Conservative leaders across the Lone Star State are becoming increasingly frustrated with Texas GOP Chairman Tom Mechler for his failure to aggressively advocate for the party’s legislative priorities.
For a number of years, conservatives have been distrustful of Mechler. Indeed, he’s more often been arrayed against them rather than standing with them. In 2014, Mechler helped lead the effort at the party’s state convention to include controversial language supporting a “guest worker” program in the party platform that was dubbed the “Texas Solution.” Mechler’s immigration plan was soundly rejected by the party delegates in a major floor fight during the convention.
And in his first email to Republican Party supporters after being appointed chairman, Mechler signaled that he would become involved in primary elections to attack those who criticize the records of incumbent Republicans.
Mechler, a soft-spoken oilman from Amarillo, served as the Republican Party of Texas’ treasurer prior to running for chairman of the party in a special election to replace then-Chairman Steve Munisteri, who resigned to join Sen. Rand Paul’s (R–KY) presidential campaign. With the decision in the hands of the State Republican Executive Committee, Mechler won the election with only a minor portion of the body opposed.
Though the party gave Mechler the benefit of the doubt and re-elected him as party chairman at the last convention, they also put in an accountability provision. Shortly after Mechler was re-installed, delegates also established five legislative priorities and directed him to “utilize reasonable Party resources necessary to promote and support passage.”
One has only to look at the tape to conclude that Mechler has failed in his charge. Out of the party’s five legislative priorities, only one of them has been passed by the Texas Legislature—and only one more has a chance of partially passing.
The priorities are:
- Constitutional Carry—killed in the Texas House by House Speaker Joe Straus and State Rep. Phil King (R–Weatherford).
- Abolishing Abortion—killed in the Texas House by State Affairs Chairman Byron Cook (R–Corsicana).
- Securing the Border—the budget passed by the Texas House defunds border security efforts by $125 million; any increase will be due to the efforts of Lt. Gov. Dan Patrick and the Texas Senate.
- Article V Convention of States—passed both chambers earlier this month.
- Abolishing Property Taxes—killed in the Texas House.
Of all these issues, only one – an Article V Convention of States – has been rigorously promoted by Mechler. On the other priorities he’s been largely absent—even refusing requests for comment or interview by Texas Scorecard and other publications.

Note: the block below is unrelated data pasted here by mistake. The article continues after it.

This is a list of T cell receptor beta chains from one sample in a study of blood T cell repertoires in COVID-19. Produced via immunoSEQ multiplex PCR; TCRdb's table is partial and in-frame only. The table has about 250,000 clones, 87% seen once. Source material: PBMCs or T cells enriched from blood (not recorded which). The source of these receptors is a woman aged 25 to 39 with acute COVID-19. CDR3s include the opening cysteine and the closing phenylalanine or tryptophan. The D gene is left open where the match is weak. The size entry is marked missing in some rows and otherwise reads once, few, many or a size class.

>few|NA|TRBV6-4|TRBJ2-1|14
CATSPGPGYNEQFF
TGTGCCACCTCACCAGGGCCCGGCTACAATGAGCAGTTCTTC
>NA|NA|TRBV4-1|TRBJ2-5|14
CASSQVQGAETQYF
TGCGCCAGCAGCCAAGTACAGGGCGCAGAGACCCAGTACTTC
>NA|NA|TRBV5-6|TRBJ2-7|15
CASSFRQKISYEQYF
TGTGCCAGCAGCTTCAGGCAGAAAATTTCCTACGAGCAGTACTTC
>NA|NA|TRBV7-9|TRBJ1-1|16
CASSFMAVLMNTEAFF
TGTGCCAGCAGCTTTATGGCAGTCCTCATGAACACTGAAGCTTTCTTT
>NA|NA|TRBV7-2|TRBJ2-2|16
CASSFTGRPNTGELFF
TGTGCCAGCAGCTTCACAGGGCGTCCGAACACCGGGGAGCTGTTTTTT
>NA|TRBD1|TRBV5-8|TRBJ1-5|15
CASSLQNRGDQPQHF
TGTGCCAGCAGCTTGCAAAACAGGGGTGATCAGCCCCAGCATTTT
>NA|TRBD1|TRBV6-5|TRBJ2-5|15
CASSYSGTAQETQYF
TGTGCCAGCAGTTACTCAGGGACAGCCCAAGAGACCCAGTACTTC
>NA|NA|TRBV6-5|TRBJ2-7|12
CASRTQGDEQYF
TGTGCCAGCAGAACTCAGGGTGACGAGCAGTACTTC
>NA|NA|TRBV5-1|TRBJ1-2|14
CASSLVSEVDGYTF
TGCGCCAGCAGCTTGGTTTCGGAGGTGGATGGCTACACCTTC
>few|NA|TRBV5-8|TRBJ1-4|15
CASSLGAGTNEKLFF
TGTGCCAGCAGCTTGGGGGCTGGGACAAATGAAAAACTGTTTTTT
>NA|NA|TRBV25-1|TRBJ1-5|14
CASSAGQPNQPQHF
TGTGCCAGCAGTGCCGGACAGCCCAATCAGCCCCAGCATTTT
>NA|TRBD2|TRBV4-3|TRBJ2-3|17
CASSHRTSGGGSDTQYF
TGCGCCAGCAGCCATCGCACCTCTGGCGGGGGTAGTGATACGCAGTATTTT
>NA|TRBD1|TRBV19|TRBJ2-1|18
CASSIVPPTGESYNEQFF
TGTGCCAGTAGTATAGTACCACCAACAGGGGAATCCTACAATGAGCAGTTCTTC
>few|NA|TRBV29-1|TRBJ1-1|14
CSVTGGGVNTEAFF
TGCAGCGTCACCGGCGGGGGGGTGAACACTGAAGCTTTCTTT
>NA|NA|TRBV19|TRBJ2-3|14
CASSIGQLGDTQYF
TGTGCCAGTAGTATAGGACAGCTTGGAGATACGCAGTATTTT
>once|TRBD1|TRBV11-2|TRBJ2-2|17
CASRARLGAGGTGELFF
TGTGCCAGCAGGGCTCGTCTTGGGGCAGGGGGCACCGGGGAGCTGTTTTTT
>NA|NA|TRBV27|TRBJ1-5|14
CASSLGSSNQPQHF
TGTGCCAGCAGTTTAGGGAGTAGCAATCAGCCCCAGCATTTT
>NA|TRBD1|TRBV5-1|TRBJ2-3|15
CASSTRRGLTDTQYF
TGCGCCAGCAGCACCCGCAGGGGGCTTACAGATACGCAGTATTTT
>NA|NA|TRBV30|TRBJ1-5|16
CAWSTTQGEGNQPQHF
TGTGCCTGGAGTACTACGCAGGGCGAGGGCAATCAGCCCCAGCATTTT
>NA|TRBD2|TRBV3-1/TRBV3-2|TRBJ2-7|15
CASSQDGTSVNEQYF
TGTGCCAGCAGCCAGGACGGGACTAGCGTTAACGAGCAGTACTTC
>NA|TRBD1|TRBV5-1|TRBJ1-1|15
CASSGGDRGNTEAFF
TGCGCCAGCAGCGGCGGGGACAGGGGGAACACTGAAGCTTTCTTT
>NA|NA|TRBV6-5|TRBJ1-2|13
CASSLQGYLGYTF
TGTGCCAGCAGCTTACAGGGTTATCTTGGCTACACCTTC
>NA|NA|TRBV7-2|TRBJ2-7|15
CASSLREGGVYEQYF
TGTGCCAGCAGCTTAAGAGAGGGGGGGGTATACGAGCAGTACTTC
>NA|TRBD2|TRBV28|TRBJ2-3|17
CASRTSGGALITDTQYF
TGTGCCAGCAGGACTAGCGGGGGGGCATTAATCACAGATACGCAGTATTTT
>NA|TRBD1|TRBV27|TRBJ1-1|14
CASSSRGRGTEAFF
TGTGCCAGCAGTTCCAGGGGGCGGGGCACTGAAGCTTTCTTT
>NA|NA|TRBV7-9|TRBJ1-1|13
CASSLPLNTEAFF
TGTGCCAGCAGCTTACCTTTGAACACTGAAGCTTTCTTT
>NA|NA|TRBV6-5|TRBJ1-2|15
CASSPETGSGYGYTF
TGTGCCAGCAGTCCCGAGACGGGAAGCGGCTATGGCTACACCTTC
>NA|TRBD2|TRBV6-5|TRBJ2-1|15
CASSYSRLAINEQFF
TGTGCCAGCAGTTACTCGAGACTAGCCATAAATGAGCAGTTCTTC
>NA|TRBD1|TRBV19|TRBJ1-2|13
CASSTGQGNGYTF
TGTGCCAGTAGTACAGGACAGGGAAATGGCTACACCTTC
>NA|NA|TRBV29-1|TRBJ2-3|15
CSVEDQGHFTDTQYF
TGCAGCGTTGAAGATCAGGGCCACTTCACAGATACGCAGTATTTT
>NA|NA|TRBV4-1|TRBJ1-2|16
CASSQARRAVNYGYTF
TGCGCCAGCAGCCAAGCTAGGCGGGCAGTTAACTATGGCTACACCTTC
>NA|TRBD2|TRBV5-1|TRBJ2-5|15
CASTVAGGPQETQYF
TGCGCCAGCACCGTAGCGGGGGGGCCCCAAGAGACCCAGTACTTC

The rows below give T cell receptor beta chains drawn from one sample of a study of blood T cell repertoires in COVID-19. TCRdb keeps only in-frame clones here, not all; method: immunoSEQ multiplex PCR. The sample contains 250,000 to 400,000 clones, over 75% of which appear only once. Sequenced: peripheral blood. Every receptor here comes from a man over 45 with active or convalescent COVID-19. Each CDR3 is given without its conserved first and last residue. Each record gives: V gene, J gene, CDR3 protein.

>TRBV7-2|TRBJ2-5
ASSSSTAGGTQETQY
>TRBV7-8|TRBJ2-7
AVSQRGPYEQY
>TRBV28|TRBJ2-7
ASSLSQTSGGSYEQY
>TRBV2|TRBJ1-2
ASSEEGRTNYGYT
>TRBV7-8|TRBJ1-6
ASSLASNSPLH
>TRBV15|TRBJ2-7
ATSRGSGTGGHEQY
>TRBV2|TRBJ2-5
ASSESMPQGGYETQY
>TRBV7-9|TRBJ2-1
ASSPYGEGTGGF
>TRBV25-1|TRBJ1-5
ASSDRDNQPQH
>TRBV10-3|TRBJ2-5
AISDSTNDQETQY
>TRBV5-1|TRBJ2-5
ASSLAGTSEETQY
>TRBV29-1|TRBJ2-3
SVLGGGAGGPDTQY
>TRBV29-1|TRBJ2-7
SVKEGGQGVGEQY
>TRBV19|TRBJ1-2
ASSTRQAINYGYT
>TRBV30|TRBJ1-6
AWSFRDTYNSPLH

A review of legislative records shows that he’s only testified on two issues this session, the same number he testified on before the RPT established its legislative priorities.
Mechler’s record outside of the party’s official priorities is equally abhorrent. He’s failed to effectively advocate for school choice, religious liberty, union dues reform, and the Texas Privacy Act. Each of these issues are “red meat” items that should have no problem passing in a Republican state, especially one in which a Democrat hasn’t been elected statewide for two decades and the GOP enjoys near super-majorities in both chambers of the legislature.
Texas Republicans’ frustrations with Mechler aren’t a matter of personal politics, they’re a result of his failure to deliver on the promises he made to grassroots activists. Similar failures are the source of growing resentment for lawmakers like Republican State Reps. Tan Parker (Flower Mound) and Ron Simmons (Carrollton) who have abandoned their conservative principles in pursuit of promotion within House Speaker Joe Straus’ crony cabal.
Every Republican claims to be conservative, to fight for limited government and individual liberty, but so many of them buckle and surrender at the first sign of resistance.
In the words of Texas’ own Sen. Ted Cruz we must ask each lawmaker and each party official, “When have you stood up and fought? When have you been willing to stand against Republicans? When have you stood with the people?”
Voters, activists, and engaged Republicans are no longer looking for mere glad-handing sycophants who will show up at Reagan Day dinners to shake hands and kiss babies. They’re searching for hard-knuckled fighters who will stand up and aggressively advocate for them.
Mechler has shown himself to be one of the former.
Sources are telling Texas Scorecard that Mechler may be resigning as early as this week. Republican activists would be wise to choose someone with a proven record of advocating for conservative reform and candidates to replace him.